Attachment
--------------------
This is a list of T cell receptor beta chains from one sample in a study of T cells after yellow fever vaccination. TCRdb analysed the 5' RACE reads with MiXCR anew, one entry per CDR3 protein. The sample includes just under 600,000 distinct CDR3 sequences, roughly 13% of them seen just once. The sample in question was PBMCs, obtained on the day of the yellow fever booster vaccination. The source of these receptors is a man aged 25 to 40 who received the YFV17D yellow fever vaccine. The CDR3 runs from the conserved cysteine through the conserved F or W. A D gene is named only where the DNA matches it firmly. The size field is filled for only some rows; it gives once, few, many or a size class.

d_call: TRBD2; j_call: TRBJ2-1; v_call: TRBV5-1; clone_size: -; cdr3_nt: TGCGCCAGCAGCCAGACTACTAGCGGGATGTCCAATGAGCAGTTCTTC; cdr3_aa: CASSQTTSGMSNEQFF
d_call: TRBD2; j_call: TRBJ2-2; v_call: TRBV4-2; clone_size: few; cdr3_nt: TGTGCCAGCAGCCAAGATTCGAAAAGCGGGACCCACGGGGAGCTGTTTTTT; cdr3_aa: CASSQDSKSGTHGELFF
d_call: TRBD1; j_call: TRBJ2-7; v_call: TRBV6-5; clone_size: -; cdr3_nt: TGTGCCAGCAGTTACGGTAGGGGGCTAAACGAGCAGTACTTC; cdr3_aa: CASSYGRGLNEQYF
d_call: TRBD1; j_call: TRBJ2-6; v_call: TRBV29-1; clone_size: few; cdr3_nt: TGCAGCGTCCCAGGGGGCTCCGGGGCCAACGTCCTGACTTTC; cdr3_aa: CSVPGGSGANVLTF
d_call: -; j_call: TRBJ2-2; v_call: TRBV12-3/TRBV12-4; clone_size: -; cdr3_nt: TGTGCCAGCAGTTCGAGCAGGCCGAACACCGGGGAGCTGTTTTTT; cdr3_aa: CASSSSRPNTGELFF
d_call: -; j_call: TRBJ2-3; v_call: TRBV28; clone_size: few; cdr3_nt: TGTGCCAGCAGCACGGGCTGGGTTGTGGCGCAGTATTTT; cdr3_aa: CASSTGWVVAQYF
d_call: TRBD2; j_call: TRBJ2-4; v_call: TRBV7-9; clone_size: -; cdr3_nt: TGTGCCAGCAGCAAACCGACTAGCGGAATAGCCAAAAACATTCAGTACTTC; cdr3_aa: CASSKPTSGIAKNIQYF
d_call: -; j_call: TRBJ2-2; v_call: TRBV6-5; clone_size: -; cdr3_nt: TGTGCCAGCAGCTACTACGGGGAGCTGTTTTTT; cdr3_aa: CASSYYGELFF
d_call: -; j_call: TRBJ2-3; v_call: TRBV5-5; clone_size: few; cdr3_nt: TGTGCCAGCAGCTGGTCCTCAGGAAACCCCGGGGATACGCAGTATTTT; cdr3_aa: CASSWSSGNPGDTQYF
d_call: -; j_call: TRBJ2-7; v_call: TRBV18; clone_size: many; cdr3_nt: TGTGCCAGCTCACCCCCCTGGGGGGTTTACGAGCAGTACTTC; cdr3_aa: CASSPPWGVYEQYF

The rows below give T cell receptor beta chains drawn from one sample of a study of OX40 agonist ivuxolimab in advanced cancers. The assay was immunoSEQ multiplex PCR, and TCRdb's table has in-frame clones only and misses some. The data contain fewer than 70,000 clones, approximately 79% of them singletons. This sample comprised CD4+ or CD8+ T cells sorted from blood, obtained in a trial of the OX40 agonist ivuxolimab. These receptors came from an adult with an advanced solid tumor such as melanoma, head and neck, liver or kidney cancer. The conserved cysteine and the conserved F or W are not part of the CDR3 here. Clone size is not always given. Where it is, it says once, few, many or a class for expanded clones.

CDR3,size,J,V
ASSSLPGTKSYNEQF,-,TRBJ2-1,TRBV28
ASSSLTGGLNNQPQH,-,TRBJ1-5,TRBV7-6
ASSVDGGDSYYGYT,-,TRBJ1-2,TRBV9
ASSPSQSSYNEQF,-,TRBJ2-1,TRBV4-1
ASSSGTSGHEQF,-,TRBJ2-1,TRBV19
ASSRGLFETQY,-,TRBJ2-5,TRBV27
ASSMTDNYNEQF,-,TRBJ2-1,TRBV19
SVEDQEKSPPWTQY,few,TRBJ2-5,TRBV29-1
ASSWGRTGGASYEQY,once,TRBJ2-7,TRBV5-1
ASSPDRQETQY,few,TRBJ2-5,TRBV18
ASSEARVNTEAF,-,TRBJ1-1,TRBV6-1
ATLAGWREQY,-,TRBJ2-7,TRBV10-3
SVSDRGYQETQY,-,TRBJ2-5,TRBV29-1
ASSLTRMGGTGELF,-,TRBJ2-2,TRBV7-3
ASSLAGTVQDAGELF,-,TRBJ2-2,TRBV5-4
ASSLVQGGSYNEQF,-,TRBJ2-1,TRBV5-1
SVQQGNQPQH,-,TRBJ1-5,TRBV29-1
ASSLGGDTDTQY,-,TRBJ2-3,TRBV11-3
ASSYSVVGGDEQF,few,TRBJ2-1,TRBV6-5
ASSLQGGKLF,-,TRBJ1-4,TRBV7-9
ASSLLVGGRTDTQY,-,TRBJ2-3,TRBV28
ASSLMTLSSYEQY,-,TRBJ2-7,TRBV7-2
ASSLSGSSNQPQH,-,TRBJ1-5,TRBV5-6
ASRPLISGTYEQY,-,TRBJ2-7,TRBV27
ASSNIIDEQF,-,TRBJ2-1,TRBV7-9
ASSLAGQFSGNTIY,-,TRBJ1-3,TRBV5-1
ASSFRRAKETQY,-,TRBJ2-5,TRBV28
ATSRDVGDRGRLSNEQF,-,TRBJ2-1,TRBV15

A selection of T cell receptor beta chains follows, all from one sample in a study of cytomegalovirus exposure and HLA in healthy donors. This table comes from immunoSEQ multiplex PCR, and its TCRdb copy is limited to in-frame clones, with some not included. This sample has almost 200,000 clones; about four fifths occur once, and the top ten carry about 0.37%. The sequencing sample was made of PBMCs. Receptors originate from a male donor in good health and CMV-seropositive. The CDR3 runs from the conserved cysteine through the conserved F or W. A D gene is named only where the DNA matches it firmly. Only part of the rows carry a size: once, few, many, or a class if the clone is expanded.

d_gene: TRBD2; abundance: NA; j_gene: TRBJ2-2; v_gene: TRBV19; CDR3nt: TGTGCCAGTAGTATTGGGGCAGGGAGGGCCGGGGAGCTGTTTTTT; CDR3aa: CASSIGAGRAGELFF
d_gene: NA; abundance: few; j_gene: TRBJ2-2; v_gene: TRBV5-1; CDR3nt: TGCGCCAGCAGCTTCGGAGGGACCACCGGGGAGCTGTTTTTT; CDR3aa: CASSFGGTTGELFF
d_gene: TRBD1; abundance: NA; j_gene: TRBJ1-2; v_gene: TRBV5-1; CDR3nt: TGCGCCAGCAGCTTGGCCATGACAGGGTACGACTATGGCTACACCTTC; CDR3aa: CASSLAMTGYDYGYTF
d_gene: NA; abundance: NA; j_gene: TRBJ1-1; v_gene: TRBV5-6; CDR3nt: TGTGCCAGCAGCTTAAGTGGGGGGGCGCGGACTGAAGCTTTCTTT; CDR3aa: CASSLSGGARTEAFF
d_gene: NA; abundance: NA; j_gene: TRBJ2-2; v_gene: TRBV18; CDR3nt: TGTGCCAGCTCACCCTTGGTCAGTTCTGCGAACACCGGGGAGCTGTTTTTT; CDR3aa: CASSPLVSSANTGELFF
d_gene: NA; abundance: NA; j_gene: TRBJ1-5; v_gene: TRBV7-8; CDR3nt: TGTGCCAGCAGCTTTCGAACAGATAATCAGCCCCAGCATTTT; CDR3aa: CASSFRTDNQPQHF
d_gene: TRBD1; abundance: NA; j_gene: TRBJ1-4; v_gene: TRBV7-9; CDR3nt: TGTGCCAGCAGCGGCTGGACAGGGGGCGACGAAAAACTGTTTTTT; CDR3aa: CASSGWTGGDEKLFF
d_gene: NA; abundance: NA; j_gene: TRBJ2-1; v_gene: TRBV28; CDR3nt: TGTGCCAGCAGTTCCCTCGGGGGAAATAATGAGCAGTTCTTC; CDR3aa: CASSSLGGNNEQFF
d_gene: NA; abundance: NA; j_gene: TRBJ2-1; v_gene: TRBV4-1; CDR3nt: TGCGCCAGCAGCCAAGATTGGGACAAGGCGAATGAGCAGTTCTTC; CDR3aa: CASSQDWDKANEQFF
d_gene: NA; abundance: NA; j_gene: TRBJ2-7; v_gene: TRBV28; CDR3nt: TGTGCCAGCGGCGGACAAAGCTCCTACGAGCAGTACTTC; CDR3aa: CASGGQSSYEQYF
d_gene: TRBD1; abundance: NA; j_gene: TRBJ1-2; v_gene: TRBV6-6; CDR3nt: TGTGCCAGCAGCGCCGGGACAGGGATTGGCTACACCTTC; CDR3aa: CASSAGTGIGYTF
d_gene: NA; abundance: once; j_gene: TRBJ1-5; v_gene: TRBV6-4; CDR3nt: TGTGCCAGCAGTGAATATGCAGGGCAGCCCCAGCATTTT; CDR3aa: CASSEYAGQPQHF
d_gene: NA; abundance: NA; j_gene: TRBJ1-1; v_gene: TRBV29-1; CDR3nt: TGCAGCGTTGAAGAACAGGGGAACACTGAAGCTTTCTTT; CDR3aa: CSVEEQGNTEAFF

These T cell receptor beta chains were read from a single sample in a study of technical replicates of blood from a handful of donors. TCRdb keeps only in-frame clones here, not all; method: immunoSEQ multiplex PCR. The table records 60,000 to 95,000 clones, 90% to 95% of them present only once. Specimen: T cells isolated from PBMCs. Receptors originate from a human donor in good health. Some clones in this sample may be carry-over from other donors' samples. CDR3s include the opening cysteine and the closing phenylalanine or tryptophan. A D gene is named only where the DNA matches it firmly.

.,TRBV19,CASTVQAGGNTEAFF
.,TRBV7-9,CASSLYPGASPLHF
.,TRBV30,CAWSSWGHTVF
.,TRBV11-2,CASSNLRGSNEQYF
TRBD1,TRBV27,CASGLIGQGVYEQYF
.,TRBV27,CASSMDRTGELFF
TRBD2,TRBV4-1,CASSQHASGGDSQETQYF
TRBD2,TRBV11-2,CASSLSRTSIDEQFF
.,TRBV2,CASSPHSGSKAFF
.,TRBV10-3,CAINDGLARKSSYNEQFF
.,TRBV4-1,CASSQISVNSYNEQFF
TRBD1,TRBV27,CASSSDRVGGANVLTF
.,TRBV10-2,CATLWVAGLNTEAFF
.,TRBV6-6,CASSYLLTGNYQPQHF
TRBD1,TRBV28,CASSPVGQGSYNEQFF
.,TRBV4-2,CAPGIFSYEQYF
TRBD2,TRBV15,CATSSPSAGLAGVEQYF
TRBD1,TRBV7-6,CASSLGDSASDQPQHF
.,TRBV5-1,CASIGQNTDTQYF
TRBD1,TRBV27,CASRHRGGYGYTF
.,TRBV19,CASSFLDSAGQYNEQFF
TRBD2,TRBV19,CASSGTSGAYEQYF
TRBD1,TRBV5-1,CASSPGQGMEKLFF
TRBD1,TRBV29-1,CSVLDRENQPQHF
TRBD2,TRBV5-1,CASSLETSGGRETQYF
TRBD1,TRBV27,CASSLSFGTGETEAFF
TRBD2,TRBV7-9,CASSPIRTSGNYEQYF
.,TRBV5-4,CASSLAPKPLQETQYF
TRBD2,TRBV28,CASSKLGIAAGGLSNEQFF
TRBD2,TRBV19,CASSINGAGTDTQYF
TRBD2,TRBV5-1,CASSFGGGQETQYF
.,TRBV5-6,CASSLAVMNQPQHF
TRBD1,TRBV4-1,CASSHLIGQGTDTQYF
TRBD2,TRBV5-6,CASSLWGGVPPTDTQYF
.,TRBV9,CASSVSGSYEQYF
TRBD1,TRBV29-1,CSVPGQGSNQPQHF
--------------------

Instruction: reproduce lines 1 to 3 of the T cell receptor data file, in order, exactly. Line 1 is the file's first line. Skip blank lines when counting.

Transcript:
This is a list of T cell receptor beta chains from one sample in a study of T cells after yellow fever vaccination. TCRdb analysed the 5' RACE reads with MiXCR anew, one entry per CDR3 protein. The sample includes just under 600,000 distinct CDR3 sequences, roughly 13% of them seen just once. The sample in question was PBMCs, obtained on the day of the yellow fever booster vaccination. The source of these receptors is a man aged 25 to 40 who received the YFV17D yellow fever vaccine. The CDR3 runs from the conserved cysteine through the conserved F or W. A D gene is named only where the DNA matches it firmly. The size field is filled for only some rows; it gives once, few, many or a size class.

d_call: TRBD2; j_call: TRBJ2-1; v_call: TRBV5-1; clone_size: -; cdr3_nt: TGCGCCAGCAGCCAGACTACTAGCGGGATGTCCAATGAGCAGTTCTTC; cdr3_aa: CASSQTTSGMSNEQFF
d_call: TRBD2; j_call: TRBJ2-2; v_call: TRBV4-2; clone_size: few; cdr3_nt: TGTGCCAGCAGCCAAGATTCGAAAAGCGGGACCCACGGGGAGCTGTTTTTT; cdr3_aa: CASSQDSKSGTHGELFF